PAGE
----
Potential presidential contender Jeb Bush defended his "act of love" comments about illegal immigrants on Thursday while also saying he believes immigration laws must be enforced.
The former Florida governor came under fire from GOP conservatives this week for saying that people who had come to America illegally to provide a better life for their families "broke the law, but it's not a felony, it's an act of love."
On Thursday night, he attempted to explain his controversial remarks during a speech in Connecticut at the annual Prescott Bush Award dinner named after his grandfather, according to Politico
"This past weekend, I made some statements about immigration reform [that] generated a little more news than I anticipated," the younger brother of former President George W. Bush told the 700 guests.
"You know, I've been saying this for the last three or four years. I said the exact same thing that I've said regularly. And the simple fact is, there is no conflict between enforcing our laws, believing in the rule of law and having some sensitivity to the immigrant experience, which is part of who we are as a country."
Bush, who has been a longtime advocate of immigration reform, added, "It is not an American value to allow people to stay in the shadows." He was referring to the millions of undocumented immigrants who live and work in the country illegally while hoping one day to attain legal status.
As an example, Bush singled out a high school athlete at Miami Beach High School who's been in the United States since he was a young boy but who had recently been ordered to return to "to his native land." Bush said that the message the teen was being told was, "You're not worthy of being successful in our country."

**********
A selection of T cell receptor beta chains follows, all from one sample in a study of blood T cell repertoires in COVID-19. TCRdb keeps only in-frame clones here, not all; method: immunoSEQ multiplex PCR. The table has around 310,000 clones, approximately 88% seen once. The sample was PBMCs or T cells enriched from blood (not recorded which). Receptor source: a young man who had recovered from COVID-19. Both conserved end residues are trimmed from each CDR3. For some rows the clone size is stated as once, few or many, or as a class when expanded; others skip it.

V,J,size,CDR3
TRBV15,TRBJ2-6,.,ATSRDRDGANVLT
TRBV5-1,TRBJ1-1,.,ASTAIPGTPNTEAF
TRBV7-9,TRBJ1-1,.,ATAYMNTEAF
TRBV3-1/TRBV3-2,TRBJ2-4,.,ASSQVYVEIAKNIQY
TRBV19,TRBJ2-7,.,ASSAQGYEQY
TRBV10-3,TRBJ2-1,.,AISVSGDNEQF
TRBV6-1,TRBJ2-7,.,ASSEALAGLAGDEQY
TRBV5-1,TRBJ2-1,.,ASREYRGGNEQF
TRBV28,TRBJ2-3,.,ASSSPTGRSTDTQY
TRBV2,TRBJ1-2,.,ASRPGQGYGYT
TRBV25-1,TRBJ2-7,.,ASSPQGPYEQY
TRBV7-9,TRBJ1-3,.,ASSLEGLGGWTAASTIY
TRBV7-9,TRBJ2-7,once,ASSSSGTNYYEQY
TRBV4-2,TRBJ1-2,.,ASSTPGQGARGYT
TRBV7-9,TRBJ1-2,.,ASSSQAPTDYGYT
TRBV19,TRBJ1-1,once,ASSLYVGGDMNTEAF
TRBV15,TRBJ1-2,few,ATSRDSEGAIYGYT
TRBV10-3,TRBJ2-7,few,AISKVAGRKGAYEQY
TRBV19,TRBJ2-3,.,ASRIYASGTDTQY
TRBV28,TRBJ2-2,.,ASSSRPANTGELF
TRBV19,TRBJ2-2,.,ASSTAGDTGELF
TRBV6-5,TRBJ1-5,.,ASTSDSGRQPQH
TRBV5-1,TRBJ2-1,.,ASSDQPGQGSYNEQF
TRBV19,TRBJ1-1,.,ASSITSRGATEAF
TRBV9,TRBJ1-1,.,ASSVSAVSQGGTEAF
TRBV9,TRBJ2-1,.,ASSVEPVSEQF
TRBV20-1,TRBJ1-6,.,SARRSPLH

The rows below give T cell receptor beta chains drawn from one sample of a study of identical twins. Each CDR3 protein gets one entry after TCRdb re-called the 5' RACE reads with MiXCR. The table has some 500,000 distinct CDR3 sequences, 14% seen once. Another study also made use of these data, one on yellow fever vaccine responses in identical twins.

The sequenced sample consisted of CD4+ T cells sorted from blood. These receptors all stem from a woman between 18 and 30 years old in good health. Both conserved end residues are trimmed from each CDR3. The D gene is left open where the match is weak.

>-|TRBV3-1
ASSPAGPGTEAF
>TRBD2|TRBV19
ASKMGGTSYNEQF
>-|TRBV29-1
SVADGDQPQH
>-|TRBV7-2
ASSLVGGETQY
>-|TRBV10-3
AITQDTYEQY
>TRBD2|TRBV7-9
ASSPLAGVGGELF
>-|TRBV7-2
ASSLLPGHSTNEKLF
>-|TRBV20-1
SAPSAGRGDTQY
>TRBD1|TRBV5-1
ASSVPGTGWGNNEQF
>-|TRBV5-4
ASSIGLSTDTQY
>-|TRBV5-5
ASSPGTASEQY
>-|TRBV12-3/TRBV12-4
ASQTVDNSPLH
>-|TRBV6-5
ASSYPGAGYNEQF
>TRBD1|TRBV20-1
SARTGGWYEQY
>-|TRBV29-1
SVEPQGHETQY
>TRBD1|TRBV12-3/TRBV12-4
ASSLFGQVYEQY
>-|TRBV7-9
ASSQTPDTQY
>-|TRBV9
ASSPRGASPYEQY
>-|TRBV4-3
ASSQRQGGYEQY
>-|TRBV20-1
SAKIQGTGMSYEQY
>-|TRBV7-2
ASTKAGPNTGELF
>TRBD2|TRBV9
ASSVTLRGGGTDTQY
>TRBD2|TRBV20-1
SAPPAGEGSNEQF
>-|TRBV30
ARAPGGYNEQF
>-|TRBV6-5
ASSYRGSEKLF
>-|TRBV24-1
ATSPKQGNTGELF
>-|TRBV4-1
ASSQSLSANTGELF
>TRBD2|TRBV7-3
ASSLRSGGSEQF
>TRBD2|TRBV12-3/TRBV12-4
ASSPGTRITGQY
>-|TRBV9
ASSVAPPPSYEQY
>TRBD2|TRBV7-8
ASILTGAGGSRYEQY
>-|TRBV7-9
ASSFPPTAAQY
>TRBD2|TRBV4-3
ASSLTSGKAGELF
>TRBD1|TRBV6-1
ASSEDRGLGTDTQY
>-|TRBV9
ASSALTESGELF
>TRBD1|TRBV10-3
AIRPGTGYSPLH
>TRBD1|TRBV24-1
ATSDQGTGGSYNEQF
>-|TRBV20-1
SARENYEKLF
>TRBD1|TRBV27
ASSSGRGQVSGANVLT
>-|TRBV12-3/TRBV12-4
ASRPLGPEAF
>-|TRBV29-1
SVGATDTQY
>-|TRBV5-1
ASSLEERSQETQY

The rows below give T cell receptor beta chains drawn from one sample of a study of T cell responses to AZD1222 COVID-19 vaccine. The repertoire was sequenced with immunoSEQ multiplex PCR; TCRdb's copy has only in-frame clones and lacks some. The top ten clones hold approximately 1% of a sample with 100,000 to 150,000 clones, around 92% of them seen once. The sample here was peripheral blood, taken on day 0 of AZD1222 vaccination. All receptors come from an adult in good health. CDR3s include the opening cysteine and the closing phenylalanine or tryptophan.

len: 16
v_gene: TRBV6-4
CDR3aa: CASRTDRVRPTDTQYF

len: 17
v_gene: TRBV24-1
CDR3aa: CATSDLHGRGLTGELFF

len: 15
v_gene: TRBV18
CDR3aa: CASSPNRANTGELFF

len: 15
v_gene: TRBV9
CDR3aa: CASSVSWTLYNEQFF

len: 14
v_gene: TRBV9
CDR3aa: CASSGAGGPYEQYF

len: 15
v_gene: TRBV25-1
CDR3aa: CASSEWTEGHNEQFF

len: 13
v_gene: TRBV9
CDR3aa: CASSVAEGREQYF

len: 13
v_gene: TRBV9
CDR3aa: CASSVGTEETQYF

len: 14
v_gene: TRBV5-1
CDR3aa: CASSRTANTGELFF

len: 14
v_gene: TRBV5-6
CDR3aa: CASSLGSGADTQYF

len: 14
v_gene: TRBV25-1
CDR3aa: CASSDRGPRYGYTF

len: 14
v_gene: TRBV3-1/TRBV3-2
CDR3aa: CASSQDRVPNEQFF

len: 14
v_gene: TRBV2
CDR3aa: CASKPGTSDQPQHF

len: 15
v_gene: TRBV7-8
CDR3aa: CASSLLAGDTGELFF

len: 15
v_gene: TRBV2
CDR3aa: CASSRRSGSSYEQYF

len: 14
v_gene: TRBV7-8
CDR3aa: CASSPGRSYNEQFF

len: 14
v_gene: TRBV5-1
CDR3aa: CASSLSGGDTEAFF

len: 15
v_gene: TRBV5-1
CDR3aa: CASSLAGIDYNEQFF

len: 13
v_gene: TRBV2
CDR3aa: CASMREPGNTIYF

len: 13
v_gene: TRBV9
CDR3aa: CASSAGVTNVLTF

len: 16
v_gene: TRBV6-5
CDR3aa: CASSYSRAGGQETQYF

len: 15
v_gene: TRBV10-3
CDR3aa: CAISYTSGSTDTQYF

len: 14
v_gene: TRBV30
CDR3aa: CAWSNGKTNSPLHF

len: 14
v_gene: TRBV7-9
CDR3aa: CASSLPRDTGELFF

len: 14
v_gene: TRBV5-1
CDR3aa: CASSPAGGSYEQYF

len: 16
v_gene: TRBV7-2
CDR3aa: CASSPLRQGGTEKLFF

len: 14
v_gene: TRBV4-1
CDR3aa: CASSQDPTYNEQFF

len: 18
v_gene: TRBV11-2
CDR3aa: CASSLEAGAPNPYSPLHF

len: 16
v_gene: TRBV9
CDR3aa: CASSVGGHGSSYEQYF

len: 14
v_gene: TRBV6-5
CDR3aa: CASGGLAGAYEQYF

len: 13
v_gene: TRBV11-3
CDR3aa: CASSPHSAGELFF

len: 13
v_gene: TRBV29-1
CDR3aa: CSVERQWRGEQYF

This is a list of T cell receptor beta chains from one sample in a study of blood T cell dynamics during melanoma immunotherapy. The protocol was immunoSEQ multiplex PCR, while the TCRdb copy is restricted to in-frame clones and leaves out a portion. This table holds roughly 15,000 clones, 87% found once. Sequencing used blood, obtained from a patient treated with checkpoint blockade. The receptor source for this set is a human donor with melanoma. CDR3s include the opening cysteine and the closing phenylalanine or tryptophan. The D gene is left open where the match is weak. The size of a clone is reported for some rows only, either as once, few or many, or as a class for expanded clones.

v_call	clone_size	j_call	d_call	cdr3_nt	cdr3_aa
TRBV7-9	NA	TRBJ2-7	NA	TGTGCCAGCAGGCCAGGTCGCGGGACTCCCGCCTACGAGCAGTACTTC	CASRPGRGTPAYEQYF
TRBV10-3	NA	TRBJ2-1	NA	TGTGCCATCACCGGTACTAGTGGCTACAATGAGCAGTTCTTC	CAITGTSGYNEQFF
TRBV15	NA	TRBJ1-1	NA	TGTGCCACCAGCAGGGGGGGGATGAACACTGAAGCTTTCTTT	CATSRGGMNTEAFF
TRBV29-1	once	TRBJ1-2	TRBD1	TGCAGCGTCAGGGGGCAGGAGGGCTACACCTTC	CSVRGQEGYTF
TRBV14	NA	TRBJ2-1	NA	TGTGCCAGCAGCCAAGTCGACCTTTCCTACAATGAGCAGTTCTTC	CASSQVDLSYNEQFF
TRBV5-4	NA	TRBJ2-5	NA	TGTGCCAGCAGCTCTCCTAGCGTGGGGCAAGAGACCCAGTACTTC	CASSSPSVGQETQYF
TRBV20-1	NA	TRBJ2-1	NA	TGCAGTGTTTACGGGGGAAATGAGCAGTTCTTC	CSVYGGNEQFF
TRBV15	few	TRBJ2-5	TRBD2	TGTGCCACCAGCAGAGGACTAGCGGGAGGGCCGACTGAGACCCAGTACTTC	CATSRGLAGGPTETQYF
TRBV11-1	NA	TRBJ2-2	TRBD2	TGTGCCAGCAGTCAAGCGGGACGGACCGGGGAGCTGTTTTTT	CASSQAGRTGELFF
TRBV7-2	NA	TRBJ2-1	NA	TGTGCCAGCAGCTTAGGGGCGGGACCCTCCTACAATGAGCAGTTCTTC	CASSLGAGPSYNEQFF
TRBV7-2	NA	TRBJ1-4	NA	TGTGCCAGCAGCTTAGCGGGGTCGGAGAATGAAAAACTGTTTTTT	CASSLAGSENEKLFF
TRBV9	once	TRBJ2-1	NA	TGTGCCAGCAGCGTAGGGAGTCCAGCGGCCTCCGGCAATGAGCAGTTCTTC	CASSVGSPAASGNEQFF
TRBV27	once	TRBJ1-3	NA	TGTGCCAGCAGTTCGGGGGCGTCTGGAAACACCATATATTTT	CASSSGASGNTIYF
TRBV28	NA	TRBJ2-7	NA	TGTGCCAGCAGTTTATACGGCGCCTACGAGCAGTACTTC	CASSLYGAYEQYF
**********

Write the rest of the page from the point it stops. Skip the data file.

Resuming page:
"To be young and dynamic again we have to be young and dynamic again," Bush added, saying that Americans need to look on "immigration reform not as a problem, but as a huge opportunity."
His "act of love" statement had riled up conservatives and other GOP lawmakers who oppose any form of pathway to citizenship or "amnesty" for illegals.
"We appreciate the compassion in the statement, but the best compassion you can show a people is to uphold justice," said Tamara Scott, a Republican National Committee member and leading Christian conservative from Iowa, according to The Associated Press
Al Hoffman, a Republican megadonor who chaired George W. Bush's presidential campaigns, said, "It's going to kill the Republican Party."
Bush's comments were praised by some Republicans who are hoping to capture Hispanic votes in the November midterm elections and in 2016. In 2012, more than 70 percent of Hispanics voted for President Barack Obama over GOP nominee Mitt Romney.
"The worst thing that can happen to a political party is not for voters to decide they don't like you," Alex Castellanos, a GOP consultant and former Romney adviser, told AP. "It's for voters to decide you don't like them. And that's where the Republican Party is right now."
The Senate passed a comprehensive immigration reform package last year, but House Speaker John Boehner said in February there was little chance of immigration laws being passed in the House this year because of fears the Obama administration cannot be trusted to enforce the laws.
Jeb Bush, who is weighing a presidential bid for 2016, indicated in his speech on Thursday that immigration is a personal matter to him because he met his Mexican-born wife of 40 years, Columbia, while he was an exchange student in that country.
"Forty years of marriage for me is a big darn deal and I love her very much," he said.
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